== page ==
Pakistan admits mistakes were made towards Afghanistan in past: Report

ANI
·2-min read
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Representative image

Islamabad [Pakistan], October 1 (ANI): Pakistan has admitted that mistakes were made by the country's leadership in the past towards Afghanistan, adding that "they will not repeat them".
The remarks were made by Pakistani leadership during the visit of the Afghanistan delegation led by Abdullah Abdullah, Afghanistan Chairman of the High Council for National Reconciliation (HCNR), to Pakistan, Tolo News reported.
Mohammad Umer Daudzai, President Ghani's special envoy for Pakistan, who accompanied Abdullah on the trip, said Islamabad does not have a clear stance on a ceasefire in Afghanistan.
"The (Pakistani) president rounded up (his remarks) and his remarks were that there were mistakes in the past and 'we will not repeat them,' peace is the priority and peace in Afghanistan is peace in Pakistan, security in Afghanistan is security in Pakistan," Daudzai told TOLOnews on Wednesday.
Abdullah met Pakistani President Arif Alvi on Wednesday, in which they discussed the Afghan peace process and the relations between the two neighbouring countries, as well as other current topics.
He also met with Pakistan Prime Minister Imran Khan on Tuesday evening and discussed the peace process among other current topics, Abdullah's office statement read.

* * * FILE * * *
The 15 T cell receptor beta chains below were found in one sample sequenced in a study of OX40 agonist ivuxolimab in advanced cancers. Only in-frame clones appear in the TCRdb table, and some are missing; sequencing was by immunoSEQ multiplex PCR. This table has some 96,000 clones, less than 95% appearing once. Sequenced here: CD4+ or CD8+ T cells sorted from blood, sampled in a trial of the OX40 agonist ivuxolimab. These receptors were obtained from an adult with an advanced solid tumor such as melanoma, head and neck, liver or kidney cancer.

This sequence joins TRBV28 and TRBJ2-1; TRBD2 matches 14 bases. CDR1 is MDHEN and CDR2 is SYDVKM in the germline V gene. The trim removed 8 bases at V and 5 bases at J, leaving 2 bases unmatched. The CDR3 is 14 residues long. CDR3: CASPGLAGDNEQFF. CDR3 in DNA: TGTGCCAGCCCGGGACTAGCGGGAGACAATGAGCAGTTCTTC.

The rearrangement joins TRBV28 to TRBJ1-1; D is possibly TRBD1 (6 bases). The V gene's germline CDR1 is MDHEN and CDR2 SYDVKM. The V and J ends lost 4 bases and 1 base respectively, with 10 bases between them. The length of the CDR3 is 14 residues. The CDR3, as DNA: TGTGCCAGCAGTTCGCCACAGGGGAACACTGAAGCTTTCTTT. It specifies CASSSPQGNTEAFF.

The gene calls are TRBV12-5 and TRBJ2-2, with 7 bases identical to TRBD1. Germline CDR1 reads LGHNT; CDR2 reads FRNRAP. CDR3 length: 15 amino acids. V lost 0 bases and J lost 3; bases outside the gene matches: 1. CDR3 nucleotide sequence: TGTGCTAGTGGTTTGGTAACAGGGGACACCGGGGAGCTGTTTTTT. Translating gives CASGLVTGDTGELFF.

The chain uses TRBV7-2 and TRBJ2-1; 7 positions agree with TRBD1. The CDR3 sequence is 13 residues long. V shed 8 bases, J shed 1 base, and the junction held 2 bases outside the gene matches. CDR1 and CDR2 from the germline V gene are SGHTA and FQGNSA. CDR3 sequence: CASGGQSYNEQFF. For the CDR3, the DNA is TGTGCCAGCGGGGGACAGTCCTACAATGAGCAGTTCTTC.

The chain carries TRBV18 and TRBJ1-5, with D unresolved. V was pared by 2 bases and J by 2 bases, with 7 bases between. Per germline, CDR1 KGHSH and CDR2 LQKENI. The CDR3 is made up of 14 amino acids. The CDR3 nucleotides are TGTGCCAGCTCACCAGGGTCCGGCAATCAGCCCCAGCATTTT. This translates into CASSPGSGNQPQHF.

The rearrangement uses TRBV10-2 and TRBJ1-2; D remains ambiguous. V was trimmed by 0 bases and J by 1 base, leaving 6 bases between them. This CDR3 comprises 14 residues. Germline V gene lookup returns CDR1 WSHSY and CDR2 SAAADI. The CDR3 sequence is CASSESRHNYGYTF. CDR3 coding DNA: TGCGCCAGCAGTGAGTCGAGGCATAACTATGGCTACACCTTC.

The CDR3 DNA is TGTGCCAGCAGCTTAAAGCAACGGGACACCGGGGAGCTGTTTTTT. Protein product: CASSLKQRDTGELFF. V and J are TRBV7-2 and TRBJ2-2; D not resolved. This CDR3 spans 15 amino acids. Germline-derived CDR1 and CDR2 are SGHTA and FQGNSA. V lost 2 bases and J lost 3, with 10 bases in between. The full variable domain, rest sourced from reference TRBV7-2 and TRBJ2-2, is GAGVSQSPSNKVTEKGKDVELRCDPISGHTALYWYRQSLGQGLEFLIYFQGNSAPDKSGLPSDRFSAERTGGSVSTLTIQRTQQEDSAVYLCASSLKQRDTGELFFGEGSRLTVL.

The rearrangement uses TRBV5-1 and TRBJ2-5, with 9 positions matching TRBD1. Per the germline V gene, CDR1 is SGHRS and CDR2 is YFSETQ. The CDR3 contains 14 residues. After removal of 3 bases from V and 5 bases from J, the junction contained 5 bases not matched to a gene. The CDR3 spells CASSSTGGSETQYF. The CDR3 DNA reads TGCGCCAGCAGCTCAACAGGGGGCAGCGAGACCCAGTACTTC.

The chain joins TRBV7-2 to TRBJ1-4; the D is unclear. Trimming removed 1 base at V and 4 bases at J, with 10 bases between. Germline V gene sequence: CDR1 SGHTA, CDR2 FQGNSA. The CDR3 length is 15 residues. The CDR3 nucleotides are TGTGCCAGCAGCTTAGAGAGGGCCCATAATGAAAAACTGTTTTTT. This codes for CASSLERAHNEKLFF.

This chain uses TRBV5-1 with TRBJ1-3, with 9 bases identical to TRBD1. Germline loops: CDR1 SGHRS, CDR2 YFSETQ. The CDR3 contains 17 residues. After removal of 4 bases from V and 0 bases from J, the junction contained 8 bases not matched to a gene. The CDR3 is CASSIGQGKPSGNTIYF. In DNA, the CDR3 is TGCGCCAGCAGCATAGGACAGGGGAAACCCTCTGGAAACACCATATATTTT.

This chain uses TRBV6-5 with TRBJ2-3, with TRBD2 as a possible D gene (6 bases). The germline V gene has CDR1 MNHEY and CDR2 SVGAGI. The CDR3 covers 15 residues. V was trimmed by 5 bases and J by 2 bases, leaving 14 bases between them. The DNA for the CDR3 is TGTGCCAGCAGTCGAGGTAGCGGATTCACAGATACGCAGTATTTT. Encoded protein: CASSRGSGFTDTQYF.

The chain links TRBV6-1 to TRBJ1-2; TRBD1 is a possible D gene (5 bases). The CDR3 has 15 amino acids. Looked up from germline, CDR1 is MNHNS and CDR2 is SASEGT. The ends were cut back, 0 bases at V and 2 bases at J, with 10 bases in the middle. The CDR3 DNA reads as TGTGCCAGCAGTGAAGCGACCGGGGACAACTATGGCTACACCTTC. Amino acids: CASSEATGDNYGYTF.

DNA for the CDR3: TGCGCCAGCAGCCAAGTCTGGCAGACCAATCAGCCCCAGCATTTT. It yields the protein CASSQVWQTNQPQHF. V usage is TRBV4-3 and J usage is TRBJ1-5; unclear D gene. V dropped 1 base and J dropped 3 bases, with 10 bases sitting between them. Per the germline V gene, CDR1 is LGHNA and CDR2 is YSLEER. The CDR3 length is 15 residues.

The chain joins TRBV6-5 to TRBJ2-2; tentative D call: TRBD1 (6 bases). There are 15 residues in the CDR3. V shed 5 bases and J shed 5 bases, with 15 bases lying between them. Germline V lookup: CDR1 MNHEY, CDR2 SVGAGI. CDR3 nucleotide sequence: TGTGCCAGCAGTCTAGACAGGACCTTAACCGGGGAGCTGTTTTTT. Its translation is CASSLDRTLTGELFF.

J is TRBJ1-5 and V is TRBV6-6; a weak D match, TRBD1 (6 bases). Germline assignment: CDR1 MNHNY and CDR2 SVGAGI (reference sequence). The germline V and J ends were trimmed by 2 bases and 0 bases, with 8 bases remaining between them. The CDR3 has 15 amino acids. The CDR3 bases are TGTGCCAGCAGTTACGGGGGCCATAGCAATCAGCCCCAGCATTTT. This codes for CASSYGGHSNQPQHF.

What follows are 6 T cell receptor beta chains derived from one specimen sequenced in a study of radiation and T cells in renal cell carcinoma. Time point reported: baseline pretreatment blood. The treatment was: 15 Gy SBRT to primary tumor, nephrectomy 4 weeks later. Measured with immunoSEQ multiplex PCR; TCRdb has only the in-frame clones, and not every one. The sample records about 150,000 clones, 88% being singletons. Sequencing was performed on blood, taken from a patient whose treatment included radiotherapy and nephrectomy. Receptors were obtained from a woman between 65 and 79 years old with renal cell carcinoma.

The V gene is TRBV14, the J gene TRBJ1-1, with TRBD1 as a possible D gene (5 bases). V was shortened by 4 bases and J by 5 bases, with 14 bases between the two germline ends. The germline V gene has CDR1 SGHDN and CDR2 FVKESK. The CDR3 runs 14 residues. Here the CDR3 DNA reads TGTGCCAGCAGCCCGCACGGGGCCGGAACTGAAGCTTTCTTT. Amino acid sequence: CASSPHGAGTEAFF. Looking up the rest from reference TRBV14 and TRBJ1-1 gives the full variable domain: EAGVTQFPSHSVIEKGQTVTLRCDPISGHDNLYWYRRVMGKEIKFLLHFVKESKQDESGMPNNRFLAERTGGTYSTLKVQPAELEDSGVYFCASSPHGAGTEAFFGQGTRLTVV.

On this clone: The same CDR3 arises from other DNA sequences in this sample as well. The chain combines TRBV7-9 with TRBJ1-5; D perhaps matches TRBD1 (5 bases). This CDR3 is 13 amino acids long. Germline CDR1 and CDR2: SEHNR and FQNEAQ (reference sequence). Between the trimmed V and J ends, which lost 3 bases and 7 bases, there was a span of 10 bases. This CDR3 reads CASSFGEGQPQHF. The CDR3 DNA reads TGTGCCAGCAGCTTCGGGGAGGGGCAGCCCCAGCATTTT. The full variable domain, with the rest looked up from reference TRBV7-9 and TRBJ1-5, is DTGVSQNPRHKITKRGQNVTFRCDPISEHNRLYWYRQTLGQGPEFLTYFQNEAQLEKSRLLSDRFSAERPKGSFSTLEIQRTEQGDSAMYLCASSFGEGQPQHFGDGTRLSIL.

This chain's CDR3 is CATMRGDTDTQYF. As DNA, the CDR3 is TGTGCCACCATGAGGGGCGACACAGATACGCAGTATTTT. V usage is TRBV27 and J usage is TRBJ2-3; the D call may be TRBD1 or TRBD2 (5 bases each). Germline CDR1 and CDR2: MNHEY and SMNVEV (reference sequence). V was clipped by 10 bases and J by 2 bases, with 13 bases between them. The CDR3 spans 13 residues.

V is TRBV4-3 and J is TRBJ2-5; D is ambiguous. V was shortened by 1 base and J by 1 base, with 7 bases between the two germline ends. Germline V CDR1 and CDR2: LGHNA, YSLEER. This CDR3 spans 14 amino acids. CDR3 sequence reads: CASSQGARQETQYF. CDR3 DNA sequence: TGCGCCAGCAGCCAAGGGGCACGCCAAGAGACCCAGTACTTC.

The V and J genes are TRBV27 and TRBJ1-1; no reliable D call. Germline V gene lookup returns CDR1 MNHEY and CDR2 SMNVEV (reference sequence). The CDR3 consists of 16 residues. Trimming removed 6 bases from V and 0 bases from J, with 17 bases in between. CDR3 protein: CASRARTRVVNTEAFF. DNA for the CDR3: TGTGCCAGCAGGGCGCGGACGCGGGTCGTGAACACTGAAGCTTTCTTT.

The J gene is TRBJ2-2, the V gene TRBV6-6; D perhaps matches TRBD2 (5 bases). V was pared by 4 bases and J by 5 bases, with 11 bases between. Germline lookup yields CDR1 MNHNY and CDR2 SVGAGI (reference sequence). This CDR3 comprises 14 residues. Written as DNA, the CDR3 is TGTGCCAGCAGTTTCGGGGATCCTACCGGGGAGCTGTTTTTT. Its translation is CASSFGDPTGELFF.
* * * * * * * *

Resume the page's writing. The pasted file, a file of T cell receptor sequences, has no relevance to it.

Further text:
The visit to Pakistan, which recently had hosted Taliban high-level delegation, comes at a time when the Taliban and the Afghan government are in the midst of intra-Afghan peace talks that began earlier this month in Doha, Qatar.
The Afghan delegation said Pakistan has made assurances that it will help in the peace process and bring an end to the war by applying a different policy. The officials said they asked the Pakistani administration to convince the Taliban to show flexibility on the ceasefire.
"We want to see their practical cooperation as they pledged to work to cooperate in all sectors and in the peace process. We will see what role they will play in the peace process," said Ata-Ur-Rahman Salim, the deputy head of the High Council for National Reconciliation.
"They were saying that ways should be sought to agree on a reduction in violence, but they did not focus on a ceasefire," said Daudzai. (ANI)